THE ELECTION – it’s THE ‘hot topic’ dominating news headlines, coffee shop banter and online forums. Australia’s mental health has emerged as an issue with potential to derail the major parties. So are the parties bringing enough reform to the table to swing votes their way?
Mental health is Australia’s third largest health issue behind cancer and cardiovascular disease. Mental illness is the leading cause of death for all Australians under 45, more than road trauma and binge drinking. It affects 1 in 5 Aussies and is predicted to be one of the world’s largest health problems by 2020. Such statistics can be overwhelming, however, let’s not dwell on why mental health has been relegated to the health backburner; let’s focus on escalating discussion, taking action and moving forward!
Currently, just 6 per cent of the health budget is devoted to mental health and only a third of those suffering will receive access to mental health care. Australian of the Year, Patrick McGorry has used his notoriety to give a voice to those shouting for change, particularly as 2,500 Australians die each year due to mental illness.
McGorry states that the best way to show the Australian community that mental health really is a priority for the Government is to invest in mental health reform and provide Australians with access to genuine 21st century mental health care.
Recently the Western Australia state government appointed the first ever Mental Health Commissioner and Melbourne played host to the world’s inaugural International Youth Mental Health Conference – both small steps in the right direction.
An analysis of the major political parties’ election promises on mental health, conducted by national charity SANE Australia, has found that both policies lack vision and take a narrow and superficial view of the complexities of mental health. SANE Australia has challenged the major parties to commit to ‘real action’ and ‘move forward’ promptly if elected.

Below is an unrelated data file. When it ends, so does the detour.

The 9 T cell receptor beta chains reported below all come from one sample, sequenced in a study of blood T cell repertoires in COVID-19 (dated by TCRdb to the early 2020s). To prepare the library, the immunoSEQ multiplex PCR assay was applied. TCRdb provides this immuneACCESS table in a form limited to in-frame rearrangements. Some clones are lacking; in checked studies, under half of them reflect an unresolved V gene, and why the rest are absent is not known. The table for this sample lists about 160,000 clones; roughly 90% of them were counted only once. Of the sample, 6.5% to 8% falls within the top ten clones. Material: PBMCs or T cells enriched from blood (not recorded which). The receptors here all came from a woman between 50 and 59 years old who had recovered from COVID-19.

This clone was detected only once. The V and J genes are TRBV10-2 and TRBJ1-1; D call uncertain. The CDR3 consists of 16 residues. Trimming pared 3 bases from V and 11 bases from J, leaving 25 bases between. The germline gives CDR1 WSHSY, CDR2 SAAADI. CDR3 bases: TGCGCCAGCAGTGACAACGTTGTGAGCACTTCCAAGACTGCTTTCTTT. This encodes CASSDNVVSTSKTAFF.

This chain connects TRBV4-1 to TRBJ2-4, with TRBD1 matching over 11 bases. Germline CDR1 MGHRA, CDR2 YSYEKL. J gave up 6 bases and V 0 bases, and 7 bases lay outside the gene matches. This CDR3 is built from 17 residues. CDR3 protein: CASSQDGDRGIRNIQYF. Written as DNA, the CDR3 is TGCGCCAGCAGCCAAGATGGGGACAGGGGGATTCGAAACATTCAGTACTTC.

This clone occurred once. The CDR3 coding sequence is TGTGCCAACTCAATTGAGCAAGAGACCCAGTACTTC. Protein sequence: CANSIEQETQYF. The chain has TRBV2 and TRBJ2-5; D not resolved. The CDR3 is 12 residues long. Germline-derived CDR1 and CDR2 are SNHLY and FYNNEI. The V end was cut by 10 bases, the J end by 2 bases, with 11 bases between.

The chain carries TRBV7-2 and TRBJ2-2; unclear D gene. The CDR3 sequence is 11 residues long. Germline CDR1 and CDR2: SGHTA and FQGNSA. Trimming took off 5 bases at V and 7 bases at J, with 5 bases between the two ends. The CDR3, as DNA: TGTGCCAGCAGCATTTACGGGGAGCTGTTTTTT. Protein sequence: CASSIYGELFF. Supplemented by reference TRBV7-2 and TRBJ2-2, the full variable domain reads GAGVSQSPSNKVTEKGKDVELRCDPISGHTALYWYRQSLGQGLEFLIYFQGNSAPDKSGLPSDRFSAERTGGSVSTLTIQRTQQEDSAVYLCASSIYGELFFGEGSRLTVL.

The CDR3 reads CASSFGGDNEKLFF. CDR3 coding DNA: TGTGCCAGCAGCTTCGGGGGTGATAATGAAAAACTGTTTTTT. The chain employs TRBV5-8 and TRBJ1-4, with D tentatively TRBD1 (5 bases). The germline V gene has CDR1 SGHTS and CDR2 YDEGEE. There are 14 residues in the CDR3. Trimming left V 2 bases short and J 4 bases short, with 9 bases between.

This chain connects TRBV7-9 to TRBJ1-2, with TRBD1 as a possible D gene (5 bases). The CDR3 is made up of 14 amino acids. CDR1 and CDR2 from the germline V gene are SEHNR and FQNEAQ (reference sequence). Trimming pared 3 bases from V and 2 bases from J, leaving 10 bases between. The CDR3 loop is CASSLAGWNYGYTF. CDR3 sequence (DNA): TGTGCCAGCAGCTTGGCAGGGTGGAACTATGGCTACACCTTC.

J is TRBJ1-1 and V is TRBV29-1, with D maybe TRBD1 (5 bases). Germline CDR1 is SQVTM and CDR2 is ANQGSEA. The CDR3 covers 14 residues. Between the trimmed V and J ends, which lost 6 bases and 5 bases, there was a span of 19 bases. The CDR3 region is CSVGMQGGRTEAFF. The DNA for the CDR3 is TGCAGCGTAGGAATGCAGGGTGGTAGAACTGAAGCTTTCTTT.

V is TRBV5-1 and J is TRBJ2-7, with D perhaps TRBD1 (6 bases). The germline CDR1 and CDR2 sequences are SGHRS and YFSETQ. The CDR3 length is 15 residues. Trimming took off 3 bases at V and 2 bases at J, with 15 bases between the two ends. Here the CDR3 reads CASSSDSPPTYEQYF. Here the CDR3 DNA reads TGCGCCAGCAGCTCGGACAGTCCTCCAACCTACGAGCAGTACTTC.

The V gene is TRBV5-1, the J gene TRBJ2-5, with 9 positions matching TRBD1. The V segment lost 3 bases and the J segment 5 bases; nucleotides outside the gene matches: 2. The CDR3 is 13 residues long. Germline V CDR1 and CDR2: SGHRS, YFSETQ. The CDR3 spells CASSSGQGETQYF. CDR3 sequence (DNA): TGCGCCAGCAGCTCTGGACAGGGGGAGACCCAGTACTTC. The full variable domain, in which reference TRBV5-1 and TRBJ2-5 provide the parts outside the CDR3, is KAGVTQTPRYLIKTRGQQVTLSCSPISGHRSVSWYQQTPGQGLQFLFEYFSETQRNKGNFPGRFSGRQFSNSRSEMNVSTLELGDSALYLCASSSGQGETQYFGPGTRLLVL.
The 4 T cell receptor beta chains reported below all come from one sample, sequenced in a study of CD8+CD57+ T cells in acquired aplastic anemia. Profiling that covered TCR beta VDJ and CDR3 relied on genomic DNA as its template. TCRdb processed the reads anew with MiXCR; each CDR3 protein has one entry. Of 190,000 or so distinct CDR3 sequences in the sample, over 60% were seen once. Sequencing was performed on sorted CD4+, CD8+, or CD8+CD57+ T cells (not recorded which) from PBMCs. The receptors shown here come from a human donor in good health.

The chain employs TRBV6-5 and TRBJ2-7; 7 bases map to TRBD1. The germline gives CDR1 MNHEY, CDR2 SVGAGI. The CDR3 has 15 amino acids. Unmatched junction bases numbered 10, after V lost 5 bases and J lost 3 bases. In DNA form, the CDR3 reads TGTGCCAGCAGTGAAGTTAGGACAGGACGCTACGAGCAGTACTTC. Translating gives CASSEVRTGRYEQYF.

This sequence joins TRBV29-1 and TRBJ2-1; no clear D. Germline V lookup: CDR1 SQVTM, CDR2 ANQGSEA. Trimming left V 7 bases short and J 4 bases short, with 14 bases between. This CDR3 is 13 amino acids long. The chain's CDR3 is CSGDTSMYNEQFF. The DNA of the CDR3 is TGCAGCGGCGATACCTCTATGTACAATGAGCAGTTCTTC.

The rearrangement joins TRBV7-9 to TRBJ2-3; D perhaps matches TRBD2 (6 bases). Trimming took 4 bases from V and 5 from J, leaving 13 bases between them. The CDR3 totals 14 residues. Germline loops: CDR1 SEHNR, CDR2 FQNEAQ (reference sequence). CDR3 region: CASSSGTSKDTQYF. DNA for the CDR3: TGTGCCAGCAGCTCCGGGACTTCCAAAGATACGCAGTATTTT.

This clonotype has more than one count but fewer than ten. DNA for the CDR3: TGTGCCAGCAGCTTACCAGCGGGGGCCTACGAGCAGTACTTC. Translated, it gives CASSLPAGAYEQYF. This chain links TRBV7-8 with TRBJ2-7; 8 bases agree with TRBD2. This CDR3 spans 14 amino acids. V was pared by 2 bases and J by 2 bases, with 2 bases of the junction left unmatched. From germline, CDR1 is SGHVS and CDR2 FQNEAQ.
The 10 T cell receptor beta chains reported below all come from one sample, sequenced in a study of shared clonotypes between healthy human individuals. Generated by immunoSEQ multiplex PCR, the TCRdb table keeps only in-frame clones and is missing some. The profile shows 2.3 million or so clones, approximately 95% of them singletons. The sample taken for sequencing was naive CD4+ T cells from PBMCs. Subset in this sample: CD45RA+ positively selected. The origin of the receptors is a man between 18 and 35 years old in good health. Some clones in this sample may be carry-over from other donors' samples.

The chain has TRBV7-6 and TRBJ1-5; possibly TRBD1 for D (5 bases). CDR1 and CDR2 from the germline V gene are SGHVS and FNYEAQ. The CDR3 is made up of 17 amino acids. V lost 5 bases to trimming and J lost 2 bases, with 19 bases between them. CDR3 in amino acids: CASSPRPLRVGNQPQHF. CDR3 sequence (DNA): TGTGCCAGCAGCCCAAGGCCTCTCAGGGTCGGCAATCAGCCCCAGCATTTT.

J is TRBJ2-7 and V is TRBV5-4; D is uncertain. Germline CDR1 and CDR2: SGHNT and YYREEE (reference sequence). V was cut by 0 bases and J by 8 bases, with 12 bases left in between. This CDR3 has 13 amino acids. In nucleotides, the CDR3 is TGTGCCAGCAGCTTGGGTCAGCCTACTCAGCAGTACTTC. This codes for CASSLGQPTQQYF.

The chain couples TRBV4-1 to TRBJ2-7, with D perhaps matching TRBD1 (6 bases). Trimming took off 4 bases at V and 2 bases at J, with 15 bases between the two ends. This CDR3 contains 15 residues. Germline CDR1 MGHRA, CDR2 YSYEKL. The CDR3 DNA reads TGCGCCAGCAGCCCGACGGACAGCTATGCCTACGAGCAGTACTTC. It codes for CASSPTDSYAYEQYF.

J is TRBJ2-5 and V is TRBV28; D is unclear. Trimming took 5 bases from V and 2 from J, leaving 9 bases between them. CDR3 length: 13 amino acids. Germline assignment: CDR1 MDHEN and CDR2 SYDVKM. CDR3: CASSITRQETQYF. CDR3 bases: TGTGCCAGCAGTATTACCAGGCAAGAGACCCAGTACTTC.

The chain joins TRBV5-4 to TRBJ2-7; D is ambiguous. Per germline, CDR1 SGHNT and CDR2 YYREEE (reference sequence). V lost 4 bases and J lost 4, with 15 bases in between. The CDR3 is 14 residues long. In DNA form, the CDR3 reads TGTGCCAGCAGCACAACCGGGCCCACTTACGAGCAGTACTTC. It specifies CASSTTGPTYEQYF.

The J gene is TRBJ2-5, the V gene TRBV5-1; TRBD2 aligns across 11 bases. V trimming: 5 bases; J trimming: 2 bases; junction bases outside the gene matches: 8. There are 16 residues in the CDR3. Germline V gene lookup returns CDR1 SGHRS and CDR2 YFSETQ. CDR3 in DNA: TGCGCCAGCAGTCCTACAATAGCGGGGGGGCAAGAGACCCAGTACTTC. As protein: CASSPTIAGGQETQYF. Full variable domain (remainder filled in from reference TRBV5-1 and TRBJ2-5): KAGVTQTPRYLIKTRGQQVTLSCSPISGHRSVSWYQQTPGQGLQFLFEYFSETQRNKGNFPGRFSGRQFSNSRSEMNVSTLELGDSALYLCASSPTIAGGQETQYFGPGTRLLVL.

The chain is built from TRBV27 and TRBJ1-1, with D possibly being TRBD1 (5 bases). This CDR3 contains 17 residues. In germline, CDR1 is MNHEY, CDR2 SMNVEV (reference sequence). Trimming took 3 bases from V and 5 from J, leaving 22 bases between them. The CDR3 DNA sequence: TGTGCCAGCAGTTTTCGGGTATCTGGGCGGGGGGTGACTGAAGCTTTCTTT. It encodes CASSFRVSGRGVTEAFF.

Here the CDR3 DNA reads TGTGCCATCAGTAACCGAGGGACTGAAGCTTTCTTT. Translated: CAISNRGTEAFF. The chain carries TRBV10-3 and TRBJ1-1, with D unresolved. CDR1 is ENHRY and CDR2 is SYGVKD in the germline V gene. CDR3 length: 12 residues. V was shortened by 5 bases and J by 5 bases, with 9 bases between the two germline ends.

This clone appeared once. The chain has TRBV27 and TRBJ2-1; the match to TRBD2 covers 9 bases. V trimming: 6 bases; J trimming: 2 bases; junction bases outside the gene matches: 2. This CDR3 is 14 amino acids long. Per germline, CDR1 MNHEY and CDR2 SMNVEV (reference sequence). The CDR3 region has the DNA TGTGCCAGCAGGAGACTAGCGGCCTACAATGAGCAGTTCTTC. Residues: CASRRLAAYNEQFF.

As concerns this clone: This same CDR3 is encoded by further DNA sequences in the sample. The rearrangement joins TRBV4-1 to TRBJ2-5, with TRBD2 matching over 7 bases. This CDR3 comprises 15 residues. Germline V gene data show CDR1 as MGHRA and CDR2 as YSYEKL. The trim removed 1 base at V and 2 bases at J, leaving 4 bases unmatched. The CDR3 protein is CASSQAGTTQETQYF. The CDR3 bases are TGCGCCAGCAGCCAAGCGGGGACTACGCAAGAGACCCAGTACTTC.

Everyone who needs help for mental illness should get treatment and support as early as possible, for as long as needed, and in the community where they live.
In Australia, this is far from the reality of people with mental illness – says the Executive Director of SANE Australia, Barbara Hocking.
2010 is a pivotal year for mental health in Australia. Just last week, two dozen organisations have written to both main party leaders demanding for true leadership on mental health. The announcement of an election has propelled mental health out of the policy shadows and into the election spotlight. However, sustained effort and investment will be required to keep people with a mental illness living well in the community. Hopefully this August we will finally be able to give Australia’s mental health the help it deserves.